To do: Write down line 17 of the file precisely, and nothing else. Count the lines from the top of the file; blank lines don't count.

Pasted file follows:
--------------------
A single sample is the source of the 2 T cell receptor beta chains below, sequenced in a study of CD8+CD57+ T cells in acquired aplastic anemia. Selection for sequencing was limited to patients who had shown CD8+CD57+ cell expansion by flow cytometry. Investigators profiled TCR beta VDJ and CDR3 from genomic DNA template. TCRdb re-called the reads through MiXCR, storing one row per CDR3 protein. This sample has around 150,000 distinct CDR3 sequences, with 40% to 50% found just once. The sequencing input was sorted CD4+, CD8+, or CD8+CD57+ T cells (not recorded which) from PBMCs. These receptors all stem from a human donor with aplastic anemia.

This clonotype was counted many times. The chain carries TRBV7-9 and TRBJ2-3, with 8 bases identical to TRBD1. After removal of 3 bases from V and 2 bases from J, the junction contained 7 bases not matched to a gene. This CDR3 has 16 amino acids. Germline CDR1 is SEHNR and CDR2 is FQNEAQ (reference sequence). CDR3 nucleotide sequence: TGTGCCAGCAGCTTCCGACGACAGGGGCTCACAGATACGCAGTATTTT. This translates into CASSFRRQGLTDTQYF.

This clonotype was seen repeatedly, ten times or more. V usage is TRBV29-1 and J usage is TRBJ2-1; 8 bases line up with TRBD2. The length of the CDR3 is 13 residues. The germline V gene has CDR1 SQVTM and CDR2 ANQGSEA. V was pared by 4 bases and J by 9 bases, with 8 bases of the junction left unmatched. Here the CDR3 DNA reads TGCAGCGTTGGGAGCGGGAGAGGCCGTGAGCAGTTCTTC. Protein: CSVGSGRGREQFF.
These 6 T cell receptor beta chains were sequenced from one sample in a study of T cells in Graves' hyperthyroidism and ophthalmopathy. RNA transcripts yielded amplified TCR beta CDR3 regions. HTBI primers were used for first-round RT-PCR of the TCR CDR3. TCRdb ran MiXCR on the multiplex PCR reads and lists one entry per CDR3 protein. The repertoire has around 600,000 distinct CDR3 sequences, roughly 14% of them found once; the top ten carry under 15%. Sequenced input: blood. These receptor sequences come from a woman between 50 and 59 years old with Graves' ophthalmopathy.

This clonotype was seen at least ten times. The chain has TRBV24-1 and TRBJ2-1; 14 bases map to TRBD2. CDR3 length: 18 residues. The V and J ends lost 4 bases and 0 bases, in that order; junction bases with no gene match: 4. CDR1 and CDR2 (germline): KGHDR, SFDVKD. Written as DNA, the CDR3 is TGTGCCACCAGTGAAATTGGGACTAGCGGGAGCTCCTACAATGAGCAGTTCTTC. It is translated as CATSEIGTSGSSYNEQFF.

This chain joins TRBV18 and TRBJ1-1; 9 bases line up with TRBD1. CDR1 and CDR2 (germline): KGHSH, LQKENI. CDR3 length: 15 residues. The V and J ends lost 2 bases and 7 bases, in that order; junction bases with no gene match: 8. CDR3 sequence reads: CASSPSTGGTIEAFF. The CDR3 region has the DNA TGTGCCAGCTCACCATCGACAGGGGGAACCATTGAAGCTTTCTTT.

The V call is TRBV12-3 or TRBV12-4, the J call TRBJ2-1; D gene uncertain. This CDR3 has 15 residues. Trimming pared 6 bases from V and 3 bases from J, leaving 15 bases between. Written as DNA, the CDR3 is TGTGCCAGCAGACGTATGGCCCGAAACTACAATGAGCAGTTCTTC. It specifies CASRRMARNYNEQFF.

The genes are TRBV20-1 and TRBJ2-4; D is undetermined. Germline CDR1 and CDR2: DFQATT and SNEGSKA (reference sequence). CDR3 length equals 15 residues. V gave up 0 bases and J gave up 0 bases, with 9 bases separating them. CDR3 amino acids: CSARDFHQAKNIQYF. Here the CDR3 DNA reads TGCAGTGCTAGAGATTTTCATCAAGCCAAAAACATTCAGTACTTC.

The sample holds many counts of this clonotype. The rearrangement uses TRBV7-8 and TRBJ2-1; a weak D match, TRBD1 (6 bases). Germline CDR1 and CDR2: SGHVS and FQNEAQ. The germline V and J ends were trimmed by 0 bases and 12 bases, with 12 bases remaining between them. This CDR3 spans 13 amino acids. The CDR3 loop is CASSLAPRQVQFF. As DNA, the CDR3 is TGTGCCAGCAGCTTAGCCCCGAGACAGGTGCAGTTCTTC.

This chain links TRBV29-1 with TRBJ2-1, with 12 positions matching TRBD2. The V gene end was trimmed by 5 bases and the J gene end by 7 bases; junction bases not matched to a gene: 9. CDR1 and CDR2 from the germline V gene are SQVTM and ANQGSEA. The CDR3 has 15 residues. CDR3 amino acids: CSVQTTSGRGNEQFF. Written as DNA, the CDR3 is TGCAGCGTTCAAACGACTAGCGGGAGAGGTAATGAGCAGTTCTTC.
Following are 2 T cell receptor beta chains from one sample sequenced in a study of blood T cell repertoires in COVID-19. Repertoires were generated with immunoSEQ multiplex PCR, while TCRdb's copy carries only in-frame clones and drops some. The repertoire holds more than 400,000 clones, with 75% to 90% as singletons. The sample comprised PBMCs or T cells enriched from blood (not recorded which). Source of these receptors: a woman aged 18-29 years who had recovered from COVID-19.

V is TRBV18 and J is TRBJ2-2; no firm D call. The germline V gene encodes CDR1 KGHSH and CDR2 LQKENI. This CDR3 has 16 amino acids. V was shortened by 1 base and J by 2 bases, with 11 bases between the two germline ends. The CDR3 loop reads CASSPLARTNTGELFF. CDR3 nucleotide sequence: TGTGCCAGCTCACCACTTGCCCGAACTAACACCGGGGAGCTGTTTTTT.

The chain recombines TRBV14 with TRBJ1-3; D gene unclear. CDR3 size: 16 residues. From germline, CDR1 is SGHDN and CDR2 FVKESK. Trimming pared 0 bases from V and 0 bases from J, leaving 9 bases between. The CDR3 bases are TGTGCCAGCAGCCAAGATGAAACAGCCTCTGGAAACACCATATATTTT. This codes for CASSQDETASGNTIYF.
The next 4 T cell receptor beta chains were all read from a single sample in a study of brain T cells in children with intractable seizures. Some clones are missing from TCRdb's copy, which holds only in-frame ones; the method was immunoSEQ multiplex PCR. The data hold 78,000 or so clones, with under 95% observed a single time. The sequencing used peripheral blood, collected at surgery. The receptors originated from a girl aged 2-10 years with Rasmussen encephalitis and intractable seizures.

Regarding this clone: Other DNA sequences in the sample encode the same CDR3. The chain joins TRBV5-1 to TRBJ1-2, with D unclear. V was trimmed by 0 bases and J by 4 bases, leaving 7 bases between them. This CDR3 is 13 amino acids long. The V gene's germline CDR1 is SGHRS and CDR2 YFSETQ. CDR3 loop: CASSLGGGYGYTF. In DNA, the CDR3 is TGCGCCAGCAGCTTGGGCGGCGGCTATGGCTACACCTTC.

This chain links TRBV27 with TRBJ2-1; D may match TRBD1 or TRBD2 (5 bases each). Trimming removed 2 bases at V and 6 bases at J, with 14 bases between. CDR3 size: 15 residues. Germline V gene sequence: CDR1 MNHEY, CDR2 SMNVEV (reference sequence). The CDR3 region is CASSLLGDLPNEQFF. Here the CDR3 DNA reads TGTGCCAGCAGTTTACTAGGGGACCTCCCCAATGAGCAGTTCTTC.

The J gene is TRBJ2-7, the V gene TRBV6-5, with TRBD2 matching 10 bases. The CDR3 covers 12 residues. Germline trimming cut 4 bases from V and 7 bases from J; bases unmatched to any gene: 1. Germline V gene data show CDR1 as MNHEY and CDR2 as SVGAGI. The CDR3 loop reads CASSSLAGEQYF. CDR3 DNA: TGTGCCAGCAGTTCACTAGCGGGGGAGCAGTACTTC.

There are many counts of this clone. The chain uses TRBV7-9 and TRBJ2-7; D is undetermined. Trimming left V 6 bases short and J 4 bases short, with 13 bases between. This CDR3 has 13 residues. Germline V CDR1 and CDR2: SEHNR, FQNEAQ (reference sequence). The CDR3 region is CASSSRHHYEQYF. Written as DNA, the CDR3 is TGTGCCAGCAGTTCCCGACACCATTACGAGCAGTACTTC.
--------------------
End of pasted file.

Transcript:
The J gene is TRBJ2-7, the V gene TRBV6-5, with TRBD2 matching 10 bases. The CDR3 covers 12 residues. Germline trimming cut 4 bases from V and 7 bases from J; bases unmatched to any gene: 1. Germline V gene data show CDR1 as MNHEY and CDR2 as SVGAGI. The CDR3 loop reads CASSSLAGEQYF. CDR3 DNA: TGTGCCAGCAGTTCACTAGCGGGGGAGCAGTACTTC.